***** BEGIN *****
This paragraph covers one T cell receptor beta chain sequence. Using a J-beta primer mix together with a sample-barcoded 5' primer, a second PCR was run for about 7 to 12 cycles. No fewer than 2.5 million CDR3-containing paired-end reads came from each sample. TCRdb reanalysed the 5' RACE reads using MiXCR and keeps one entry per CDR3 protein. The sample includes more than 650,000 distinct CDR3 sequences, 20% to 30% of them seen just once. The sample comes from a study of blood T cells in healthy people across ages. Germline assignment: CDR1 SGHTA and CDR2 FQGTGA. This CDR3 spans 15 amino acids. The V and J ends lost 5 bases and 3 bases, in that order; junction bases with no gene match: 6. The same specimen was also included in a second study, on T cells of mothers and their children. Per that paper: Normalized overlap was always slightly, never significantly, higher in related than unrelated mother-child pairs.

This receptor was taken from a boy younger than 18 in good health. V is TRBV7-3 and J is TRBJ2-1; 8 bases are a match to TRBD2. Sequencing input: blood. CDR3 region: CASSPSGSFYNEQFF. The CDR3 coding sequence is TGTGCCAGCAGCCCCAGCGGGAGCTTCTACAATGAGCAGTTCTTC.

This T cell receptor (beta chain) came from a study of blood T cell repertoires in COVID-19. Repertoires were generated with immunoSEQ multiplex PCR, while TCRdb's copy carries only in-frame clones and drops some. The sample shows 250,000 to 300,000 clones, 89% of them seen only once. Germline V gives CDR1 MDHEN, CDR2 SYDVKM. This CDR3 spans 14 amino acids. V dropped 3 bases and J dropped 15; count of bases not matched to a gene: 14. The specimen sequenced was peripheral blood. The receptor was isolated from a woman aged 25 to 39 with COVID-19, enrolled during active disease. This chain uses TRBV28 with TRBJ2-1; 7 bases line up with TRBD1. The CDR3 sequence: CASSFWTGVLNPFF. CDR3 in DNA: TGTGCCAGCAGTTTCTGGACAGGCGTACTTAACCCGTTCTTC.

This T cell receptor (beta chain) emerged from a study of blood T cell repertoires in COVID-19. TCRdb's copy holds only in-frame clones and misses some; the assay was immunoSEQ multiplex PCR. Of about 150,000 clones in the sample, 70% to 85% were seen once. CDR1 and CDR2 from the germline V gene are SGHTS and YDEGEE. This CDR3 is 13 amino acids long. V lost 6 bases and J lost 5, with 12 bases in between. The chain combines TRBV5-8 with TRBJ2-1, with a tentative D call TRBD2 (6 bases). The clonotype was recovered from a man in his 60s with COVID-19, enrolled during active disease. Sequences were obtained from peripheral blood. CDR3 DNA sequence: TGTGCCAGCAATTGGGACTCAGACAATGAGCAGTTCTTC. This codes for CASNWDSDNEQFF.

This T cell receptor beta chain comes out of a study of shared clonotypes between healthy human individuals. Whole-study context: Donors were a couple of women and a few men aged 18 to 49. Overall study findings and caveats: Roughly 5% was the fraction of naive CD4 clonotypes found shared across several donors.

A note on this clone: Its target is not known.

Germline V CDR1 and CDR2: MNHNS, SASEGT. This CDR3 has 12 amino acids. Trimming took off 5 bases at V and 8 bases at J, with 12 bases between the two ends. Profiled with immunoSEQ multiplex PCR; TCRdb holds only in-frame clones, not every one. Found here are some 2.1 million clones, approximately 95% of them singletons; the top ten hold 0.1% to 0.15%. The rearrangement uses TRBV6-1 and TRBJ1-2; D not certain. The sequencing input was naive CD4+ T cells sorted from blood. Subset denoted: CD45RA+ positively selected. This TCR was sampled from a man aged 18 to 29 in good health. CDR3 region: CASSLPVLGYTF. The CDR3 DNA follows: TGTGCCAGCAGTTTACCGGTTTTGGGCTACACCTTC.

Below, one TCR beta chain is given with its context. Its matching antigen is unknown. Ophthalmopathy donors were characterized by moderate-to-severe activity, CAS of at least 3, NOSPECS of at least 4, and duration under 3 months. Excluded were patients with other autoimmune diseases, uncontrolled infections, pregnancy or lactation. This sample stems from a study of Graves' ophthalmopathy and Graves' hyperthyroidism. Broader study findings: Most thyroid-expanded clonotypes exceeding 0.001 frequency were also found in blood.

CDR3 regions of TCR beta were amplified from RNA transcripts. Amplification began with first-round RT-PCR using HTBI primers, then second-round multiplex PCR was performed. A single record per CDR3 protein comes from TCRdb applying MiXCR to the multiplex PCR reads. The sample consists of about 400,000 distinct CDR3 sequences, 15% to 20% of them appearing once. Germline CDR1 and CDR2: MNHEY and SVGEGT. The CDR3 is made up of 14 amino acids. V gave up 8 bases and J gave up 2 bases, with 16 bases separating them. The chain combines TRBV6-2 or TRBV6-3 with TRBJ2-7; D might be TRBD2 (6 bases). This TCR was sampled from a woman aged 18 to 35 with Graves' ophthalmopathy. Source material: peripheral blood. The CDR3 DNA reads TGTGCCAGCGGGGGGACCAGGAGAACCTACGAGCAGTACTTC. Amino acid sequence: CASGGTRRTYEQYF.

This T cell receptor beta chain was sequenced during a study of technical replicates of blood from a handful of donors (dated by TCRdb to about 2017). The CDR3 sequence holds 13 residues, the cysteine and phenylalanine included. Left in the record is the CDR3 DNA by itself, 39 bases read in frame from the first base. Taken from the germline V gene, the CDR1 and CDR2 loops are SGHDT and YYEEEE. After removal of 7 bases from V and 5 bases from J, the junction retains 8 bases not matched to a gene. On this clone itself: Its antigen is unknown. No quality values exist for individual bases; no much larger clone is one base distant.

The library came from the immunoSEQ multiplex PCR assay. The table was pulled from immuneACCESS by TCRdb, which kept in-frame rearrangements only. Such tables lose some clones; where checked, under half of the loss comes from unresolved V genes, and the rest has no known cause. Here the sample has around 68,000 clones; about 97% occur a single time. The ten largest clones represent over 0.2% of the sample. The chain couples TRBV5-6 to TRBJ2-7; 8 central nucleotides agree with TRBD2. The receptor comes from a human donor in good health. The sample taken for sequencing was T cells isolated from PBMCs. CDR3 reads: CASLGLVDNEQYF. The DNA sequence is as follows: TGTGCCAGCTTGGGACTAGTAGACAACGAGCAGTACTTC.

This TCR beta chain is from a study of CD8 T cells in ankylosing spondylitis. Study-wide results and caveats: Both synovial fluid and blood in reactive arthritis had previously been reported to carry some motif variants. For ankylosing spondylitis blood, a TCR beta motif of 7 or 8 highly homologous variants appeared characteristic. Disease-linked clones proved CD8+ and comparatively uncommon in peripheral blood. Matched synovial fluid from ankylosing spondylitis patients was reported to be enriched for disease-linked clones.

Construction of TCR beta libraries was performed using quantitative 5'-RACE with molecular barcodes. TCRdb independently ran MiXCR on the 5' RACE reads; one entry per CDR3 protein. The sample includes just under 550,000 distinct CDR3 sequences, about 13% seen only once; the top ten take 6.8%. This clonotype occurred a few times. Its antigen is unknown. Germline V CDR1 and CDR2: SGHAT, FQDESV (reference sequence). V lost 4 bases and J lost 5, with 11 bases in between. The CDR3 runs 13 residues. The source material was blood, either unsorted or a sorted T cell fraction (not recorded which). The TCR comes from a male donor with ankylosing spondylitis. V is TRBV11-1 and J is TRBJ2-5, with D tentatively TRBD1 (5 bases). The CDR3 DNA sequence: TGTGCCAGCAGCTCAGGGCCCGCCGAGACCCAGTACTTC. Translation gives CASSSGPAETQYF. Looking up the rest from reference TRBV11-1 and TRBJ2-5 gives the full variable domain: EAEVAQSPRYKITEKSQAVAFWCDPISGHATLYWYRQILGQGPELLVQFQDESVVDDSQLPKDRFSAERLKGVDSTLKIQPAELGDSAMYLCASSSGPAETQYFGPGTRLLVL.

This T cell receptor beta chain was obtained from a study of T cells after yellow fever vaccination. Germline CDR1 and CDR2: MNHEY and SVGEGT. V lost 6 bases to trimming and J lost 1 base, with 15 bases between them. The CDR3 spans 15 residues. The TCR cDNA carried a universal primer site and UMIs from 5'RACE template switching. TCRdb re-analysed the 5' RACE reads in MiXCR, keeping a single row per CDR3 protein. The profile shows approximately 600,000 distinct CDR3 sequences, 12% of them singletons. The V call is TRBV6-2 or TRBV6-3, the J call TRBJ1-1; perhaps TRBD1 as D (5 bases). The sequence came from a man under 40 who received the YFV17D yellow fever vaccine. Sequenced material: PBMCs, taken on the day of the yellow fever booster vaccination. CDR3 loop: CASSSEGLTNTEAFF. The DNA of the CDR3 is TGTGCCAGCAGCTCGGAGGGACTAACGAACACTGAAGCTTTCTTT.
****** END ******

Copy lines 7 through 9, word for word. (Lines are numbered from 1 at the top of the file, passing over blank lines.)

Germline V CDR1 and CDR2: MNHNS, SASEGT. This CDR3 has 12 amino acids. Trimming took off 5 bases at V and 8 bases at J, with 12 bases between the two ends. Profiled with immunoSEQ multiplex PCR; TCRdb holds only in-frame clones, not every one. Found here are some 2.1 million clones, approximately 95% of them singletons; the top ten hold 0.1% to 0.15%. The rearrangement uses TRBV6-1 and TRBJ1-2; D not certain. The sequencing input was naive CD4+ T cells sorted from blood. Subset denoted: CD45RA+ positively selected. This TCR was sampled from a man aged 18 to 29 in good health. CDR3 region: CASSLPVLGYTF. The CDR3 DNA follows: TGTGCCAGCAGTTTACCGGTTTTGGGCTACACCTTC.

Below, one TCR beta chain is given with its context. Its matching antigen is unknown. Ophthalmopathy donors were characterized by moderate-to-severe activity, CAS of at least 3, NOSPECS of at least 4, and duration under 3 months. Excluded were patients with other autoimmune diseases, uncontrolled infections, pregnancy or lactation. This sample stems from a study of Graves' ophthalmopathy and Graves' hyperthyroidism. Broader study findings: Most thyroid-expanded clonotypes exceeding 0.001 frequency were also found in blood.

CDR3 regions of TCR beta were amplified from RNA transcripts. Amplification began with first-round RT-PCR using HTBI primers, then second-round multiplex PCR was performed. A single record per CDR3 protein comes from TCRdb applying MiXCR to the multiplex PCR reads. The sample consists of about 400,000 distinct CDR3 sequences, 15% to 20% of them appearing once. Germline CDR1 and CDR2: MNHEY and SVGEGT. The CDR3 is made up of 14 amino acids. V gave up 8 bases and J gave up 2 bases, with 16 bases separating them. The chain combines TRBV6-2 or TRBV6-3 with TRBJ2-7; D might be TRBD2 (6 bases). This TCR was sampled from a woman aged 18 to 35 with Graves' ophthalmopathy. Source material: peripheral blood. The CDR3 DNA reads TGTGCCAGCGGGGGGACCAGGAGAACCTACGAGCAGTACTTC. Amino acid sequence: CASGGTRRTYEQYF.